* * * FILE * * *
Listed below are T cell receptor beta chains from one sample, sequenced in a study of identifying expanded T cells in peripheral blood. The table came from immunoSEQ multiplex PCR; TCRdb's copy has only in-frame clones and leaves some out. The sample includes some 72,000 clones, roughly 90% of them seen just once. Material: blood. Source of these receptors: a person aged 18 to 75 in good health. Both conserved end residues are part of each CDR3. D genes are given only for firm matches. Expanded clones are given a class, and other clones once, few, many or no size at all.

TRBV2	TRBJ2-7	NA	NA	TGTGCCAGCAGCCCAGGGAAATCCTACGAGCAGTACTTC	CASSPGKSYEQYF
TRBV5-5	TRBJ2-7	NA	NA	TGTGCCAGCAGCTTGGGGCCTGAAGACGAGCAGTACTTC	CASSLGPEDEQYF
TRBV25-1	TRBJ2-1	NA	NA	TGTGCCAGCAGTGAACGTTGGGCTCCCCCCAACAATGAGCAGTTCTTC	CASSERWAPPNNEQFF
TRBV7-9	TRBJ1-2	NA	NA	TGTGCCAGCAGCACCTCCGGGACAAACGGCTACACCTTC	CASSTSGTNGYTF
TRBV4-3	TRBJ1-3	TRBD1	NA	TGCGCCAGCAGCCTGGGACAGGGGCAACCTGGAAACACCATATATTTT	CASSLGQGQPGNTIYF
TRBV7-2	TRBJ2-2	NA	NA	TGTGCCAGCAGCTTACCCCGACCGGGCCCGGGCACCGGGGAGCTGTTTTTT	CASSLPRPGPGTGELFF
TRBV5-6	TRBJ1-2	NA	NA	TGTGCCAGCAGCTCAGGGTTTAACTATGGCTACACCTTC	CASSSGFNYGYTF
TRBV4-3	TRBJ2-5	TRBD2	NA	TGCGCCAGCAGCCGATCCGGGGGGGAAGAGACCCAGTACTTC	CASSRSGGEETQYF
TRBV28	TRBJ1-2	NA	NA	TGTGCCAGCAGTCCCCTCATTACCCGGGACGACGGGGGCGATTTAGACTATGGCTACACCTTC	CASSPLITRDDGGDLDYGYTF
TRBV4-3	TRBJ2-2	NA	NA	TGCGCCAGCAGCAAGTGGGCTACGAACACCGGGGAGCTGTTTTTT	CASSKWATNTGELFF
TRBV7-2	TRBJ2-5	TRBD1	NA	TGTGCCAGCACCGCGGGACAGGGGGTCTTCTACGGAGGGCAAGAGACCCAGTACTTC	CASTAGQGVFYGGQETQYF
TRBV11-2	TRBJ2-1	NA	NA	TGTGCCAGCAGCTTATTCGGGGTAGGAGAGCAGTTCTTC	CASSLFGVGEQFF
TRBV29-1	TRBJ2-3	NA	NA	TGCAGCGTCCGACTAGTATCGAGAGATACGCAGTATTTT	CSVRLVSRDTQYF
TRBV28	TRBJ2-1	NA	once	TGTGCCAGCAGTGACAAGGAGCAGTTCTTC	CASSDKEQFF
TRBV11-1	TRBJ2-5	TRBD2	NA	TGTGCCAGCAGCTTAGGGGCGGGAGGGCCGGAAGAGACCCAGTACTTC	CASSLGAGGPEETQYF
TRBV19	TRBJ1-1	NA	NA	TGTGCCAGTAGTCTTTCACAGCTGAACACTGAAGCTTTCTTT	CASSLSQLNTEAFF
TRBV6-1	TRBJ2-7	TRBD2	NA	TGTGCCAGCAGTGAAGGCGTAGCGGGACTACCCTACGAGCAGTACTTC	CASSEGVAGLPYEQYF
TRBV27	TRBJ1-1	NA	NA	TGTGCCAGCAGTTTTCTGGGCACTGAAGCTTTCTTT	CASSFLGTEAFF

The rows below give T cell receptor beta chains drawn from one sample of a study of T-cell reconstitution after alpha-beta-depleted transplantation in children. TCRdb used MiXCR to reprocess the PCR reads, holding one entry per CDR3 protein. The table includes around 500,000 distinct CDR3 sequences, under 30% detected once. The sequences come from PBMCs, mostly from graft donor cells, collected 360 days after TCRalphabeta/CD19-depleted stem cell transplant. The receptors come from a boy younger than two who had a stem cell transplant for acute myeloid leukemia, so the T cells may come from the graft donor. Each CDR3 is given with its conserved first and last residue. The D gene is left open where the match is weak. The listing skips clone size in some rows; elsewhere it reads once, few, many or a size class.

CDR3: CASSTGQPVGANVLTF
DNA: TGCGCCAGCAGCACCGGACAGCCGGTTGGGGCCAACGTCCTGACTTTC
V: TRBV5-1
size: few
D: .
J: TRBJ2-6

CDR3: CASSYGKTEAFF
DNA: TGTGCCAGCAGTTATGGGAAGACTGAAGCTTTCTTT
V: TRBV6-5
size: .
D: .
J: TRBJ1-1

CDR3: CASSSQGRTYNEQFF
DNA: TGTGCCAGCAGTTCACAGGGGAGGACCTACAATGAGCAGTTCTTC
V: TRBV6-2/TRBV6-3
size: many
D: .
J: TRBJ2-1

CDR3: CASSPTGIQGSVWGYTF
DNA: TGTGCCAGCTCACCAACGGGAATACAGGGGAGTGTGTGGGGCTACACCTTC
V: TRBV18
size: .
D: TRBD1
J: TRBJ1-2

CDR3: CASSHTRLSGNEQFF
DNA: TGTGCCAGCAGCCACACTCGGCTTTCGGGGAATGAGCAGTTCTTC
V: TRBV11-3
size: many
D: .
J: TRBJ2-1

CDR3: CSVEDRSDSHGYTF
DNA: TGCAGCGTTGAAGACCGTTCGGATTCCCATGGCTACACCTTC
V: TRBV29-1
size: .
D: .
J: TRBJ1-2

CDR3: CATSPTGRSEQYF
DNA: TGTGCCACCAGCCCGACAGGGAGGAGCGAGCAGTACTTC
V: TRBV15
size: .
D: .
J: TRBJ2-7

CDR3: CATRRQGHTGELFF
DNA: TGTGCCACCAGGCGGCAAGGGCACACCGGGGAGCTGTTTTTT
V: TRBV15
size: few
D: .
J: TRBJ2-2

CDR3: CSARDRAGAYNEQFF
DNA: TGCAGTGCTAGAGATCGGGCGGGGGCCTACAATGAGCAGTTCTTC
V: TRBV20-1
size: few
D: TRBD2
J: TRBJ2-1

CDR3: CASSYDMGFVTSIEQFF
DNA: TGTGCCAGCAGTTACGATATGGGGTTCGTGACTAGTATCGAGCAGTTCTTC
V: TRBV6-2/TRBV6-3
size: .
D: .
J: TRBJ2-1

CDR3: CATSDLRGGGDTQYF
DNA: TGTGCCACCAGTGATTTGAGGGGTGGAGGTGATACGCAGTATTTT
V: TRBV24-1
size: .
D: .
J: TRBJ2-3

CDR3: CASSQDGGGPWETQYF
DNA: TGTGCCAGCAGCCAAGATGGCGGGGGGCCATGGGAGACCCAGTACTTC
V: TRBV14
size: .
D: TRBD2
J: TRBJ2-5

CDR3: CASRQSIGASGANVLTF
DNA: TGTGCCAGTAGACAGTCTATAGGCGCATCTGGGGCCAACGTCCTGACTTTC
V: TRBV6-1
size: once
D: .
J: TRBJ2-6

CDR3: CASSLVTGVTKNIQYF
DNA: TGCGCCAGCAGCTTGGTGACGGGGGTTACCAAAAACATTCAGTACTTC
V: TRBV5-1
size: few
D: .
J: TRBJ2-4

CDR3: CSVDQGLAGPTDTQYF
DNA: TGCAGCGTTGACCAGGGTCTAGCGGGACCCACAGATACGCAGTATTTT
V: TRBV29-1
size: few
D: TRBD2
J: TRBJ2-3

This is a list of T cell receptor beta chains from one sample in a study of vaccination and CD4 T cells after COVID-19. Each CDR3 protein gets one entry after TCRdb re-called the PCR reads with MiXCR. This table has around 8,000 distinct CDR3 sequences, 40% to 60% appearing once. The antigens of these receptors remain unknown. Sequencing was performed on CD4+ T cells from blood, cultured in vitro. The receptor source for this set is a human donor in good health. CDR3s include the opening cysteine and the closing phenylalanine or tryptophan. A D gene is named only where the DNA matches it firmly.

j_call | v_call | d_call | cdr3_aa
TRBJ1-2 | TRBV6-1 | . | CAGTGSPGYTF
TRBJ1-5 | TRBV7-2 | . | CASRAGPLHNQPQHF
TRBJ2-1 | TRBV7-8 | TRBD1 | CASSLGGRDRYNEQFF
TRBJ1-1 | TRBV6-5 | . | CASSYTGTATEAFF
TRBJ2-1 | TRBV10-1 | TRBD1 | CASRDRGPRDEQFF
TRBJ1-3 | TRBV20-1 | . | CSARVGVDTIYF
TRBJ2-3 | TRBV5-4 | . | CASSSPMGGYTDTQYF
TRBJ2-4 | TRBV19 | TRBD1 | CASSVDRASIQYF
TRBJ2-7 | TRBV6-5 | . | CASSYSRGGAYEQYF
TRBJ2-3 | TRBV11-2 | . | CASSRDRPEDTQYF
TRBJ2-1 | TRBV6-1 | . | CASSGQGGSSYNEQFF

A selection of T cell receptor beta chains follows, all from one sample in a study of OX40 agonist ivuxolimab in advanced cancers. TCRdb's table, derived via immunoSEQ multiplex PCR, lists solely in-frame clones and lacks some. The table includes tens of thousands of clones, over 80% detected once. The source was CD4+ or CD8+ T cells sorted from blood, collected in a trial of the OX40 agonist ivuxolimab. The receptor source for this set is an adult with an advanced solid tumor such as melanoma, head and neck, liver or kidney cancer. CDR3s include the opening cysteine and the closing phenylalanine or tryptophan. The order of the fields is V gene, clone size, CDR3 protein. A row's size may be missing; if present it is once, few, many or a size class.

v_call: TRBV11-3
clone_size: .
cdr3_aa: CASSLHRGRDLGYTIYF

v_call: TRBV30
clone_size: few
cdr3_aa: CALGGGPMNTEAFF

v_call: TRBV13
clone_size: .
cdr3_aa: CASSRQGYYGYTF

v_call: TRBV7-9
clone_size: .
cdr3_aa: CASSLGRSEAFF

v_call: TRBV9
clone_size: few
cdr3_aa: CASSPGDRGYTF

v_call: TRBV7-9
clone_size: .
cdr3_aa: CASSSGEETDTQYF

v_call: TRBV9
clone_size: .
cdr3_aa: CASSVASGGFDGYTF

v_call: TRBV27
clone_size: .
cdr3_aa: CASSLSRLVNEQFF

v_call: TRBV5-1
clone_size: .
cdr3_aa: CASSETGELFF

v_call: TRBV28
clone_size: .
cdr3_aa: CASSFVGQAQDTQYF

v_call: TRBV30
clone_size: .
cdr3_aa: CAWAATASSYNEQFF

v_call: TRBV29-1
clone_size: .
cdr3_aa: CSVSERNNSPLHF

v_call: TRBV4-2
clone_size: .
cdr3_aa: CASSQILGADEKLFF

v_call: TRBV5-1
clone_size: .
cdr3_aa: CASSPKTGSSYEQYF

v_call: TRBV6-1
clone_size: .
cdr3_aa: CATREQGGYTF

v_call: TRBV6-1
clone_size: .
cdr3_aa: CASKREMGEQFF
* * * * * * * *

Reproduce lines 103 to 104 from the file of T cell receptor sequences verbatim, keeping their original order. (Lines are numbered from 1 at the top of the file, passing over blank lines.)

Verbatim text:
D: .
J: TRBJ2-4